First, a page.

Dazed and confused? Not me. I’m just Lost in the Cheese Aisle.

Friday, March 22, 2013

GOLF SEASON

Bernice 1943
The Momma d’Elisson of bless├Ęd memory, whose twenty-fifth Yahrzeit is observed at sundown today.

We Red Sea Pedestrians are a strange lot.

Birthdays don’t matter all that much to us.  Sure, we celebrate ’em... but that’s a secular activity that is driven mainly by our participation in the American popular culture.  There’s no religious observance that attaches to birthdays, save for the recognition of a child as a Bar or Bat Mitzvah at the age of thirteen (for boys, and as early as twelve for girls).

We pay more attention to the date on which a person moves on to Olam ha-Ba, the World to Come.

The anniversary of a person’s death - the Yahrzeit - is observed by the people who mourned that person in life, a permanent ritual of remembrance.  Traditionally, one lights a candle that burns for a full twenty-four hours, and one attends services so that one may, in the presence of the required quorum of ten worshipers, recite the Mourner’s Kaddish.

It was explained to me once that birthdays are less meaningful than Yahrzeits because a person is, at birth, a mass of unrealized potential.  Upon his or her passing, however, that person has (it is to be hoped) affected other lives and brought some measurable change to the world.  He or she is, at least to the extent possible, has become a sort of Known Quantity.  You can take that explanation or leave it, but it does - at least, to me - make some sense.

If you translated Yahrzeit literally, you’d get “year-time” - anniversary.  But the term has a further implication, that of “season,” rendered Jahreszeit in German.  It’s not just that a year has passed; it’s that a particular time of year connects us to our long-gone loved ones in a unique, powerful way.

With my mother, that season is the springtime, the days leading up to the Passover holiday.  It’s a time when the days get longer and warmer, when trees are in bloom, when the yellow blossoms of forsythia (one of her favorites) paint the neighborhood.  (Yes, I know we throw a memorial dinner for her every year on the first night of Chanukah, but there’s another story behind that peculiar observance.)

I suspect that this time of year, she would have mostly been thinking, “Golf Season is here!”  She was, after all, an inveterate golfer, playing two or more times a week at a time when most of the neighborhood’s housewives were deciding whether to fix a meatloaf or hot dogs for the family supper, or what kind of pie to bring to the school’s bake sale. Always athletic, she also played tennis and bowled, covering both the white-collar and blue-collar sides of the sports spectrum.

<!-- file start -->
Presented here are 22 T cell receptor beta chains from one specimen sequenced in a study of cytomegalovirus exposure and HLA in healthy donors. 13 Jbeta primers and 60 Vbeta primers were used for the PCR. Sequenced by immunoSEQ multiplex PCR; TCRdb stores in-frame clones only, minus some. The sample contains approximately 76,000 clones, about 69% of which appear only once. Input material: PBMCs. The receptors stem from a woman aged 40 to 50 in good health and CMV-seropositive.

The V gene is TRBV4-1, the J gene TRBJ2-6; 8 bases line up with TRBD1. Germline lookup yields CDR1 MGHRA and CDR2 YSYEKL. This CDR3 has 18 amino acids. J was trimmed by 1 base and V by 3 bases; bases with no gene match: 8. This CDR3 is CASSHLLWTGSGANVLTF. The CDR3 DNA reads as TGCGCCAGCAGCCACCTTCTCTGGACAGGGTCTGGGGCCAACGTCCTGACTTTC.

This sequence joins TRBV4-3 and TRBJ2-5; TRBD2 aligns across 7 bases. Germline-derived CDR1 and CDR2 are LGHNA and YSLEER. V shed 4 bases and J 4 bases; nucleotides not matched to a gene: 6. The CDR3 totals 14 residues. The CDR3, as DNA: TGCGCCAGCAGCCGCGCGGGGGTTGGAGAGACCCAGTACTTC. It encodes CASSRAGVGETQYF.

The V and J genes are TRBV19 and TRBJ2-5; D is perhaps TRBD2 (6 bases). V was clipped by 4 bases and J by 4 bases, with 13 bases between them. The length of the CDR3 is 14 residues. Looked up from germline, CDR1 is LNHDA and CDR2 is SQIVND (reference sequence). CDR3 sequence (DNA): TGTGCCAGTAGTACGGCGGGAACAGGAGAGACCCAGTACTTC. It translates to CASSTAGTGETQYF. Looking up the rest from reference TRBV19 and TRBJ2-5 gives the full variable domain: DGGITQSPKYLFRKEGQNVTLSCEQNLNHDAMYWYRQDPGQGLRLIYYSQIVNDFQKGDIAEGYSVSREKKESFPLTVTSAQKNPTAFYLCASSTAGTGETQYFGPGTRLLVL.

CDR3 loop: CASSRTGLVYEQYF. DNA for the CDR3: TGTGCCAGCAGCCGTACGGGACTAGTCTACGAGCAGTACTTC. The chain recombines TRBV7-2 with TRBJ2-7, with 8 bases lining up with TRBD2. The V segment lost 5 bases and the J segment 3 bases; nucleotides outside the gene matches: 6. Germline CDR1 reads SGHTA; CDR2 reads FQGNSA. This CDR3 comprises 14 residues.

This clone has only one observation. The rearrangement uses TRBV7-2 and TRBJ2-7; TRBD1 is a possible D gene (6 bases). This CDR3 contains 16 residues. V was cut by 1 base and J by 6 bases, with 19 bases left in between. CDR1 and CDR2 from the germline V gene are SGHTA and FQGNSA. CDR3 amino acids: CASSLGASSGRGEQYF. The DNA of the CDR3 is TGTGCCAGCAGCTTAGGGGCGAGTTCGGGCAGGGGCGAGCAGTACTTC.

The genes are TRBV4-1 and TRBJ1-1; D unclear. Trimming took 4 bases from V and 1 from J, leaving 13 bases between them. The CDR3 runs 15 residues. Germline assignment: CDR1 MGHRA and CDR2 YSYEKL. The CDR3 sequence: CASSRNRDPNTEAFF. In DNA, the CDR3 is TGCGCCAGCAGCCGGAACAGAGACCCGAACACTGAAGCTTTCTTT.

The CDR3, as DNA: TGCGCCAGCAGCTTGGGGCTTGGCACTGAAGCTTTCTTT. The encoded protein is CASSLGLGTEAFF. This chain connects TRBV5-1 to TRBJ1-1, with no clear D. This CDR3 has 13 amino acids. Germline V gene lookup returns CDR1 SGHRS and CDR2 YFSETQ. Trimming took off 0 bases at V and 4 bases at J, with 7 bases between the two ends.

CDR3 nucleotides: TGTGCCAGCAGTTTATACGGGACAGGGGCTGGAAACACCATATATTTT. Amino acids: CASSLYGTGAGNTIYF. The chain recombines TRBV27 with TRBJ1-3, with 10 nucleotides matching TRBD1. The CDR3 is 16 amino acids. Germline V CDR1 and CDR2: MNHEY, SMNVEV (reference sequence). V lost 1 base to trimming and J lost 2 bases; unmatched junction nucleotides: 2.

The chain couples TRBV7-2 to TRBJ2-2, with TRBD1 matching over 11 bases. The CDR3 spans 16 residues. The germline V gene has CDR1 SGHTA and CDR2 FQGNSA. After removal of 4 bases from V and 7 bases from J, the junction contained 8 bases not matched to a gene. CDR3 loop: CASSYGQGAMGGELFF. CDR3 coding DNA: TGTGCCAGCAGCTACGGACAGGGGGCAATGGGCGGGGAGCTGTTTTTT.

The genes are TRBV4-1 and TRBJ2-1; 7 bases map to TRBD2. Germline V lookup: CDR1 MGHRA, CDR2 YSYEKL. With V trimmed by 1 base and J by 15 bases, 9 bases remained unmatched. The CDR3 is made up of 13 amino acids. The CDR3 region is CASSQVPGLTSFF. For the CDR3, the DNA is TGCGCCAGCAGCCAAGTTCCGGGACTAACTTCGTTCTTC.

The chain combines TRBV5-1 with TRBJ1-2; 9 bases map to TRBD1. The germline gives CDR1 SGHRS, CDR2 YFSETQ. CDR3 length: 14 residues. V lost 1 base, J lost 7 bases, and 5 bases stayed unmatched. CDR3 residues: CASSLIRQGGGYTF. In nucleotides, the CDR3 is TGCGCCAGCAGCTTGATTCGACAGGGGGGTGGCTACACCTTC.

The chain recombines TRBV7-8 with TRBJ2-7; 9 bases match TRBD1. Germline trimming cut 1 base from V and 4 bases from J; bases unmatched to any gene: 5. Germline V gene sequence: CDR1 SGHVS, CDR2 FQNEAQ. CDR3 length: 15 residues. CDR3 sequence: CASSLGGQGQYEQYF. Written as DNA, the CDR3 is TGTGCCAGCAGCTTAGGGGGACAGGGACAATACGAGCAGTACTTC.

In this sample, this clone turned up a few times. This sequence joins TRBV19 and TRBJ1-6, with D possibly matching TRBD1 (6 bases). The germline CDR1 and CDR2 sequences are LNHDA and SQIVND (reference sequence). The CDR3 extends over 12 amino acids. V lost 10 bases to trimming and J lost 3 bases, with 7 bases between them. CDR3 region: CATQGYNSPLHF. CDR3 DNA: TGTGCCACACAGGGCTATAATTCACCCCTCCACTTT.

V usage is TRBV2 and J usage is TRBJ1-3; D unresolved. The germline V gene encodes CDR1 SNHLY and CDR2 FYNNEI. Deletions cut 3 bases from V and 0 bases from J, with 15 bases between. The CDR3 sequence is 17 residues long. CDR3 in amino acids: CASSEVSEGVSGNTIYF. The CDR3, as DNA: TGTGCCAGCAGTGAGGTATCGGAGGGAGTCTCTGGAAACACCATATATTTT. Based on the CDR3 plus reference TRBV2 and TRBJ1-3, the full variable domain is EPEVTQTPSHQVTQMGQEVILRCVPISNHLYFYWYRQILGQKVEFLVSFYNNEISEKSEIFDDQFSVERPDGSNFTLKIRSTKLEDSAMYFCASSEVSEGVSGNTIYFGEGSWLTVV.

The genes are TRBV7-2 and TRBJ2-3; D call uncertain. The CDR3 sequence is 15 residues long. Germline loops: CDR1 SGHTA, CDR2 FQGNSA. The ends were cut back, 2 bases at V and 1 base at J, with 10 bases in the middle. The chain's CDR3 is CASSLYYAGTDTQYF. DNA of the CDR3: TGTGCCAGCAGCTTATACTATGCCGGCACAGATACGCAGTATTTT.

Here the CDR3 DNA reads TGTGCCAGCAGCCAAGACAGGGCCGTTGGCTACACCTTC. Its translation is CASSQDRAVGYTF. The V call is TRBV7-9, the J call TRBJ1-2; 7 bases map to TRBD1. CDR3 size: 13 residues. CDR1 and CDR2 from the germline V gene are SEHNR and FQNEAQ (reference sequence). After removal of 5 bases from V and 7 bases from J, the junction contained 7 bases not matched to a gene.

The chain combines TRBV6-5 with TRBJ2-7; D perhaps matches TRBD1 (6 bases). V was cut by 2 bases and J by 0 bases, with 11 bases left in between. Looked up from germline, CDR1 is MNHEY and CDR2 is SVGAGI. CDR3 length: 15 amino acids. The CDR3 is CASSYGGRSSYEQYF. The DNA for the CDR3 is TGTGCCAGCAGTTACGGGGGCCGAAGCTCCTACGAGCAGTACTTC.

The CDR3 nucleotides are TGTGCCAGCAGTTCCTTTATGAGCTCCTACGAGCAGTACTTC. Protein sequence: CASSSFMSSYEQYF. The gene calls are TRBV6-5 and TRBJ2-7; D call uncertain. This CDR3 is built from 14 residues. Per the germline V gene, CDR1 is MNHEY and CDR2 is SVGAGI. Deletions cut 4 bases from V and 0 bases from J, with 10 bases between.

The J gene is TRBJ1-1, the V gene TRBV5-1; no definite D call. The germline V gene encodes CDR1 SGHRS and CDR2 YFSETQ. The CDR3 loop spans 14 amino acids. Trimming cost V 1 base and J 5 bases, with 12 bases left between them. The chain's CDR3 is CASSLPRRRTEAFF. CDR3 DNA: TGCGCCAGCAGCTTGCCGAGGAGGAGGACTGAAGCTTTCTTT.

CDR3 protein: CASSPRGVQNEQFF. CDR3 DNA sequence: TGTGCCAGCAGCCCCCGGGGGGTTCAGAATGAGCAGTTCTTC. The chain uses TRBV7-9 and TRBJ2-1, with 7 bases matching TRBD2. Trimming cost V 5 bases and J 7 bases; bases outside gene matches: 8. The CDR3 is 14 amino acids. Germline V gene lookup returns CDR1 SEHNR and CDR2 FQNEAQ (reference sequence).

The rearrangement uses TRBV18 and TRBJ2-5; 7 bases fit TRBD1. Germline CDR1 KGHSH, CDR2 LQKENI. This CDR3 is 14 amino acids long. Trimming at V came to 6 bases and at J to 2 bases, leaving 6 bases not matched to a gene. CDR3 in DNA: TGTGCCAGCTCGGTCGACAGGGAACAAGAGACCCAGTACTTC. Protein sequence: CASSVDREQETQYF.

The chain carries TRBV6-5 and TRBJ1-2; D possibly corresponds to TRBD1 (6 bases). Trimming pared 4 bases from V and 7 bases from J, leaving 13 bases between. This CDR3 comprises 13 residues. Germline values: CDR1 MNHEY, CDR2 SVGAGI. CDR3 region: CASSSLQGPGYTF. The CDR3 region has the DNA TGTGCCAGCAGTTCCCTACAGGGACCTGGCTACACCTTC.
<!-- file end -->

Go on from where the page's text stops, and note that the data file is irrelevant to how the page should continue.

We can only speculate upon what she would have been like in her Golden Years, had she lived to enjoy them.  Would she have slowly grown cranky and obstreperous like her own mother had done, or would she have continued to be the fun-loving Doting Grandma to her beloved granddaughters?  We can only wonder... but I like to think that she would have avoided the trap of Excessive Cantakerousness.

Tomorrow is Mom’s twenty-fifth Yahrzeit.  For a quarter-century now, she has been playing her heavenly Golf Game from the side of the fairway where the pointy part of the tee goes, and we who have been left behind to mourn her have had to do without her warmth, humor, and common sense.

This evening I’ll light that candle, and I’ll be at shul tomorrow to say Kaddish.  Perhaps I will toast her memory with a perfect Rob Roy - her favorite cocktail - and ponder the bittersweet realization that I have even now walked the Earth longer than she had the opportunity to do.  Alas.

7 comments:

Kevin Kim said...

Here's to your mom, Steve. Hugs, good memories, peace, and blessings. You're a fine and worthy son.

Jocelyn Krodman said...

Beautiful post, Dad.

Richmond said...

Beautiful.

Avrumel said...

May her neshama have an aliya to an even higher level b'olam habah.

The Other Elisson said...

Mom enjoyed life, and everyone enjoyed being with her because she was caring, upbeat and just plain fun to be with. I know that's how she's remembered by all who knew her.

Rahel Jaskow said...

A lovely tribute, Steve.

Mubashir Zaidi said...

Dear Mr Steve Krodman!
Hi.
My name is Mubashir Zaidi and I am a Pakistani writer and journalist.
I am a lover of short short fiction and bought your book from Amazon. I am planning to publish a book of translated short stories. I have selected one hundred short short stories from different sources and books and converting them into Urdu. I have selected some of your stories and actually writing you to get your permission.
Would you please allow me? I would acknowledge you in my book and promise to send you its copies as soon as it published. I would wait for your reply impatiently.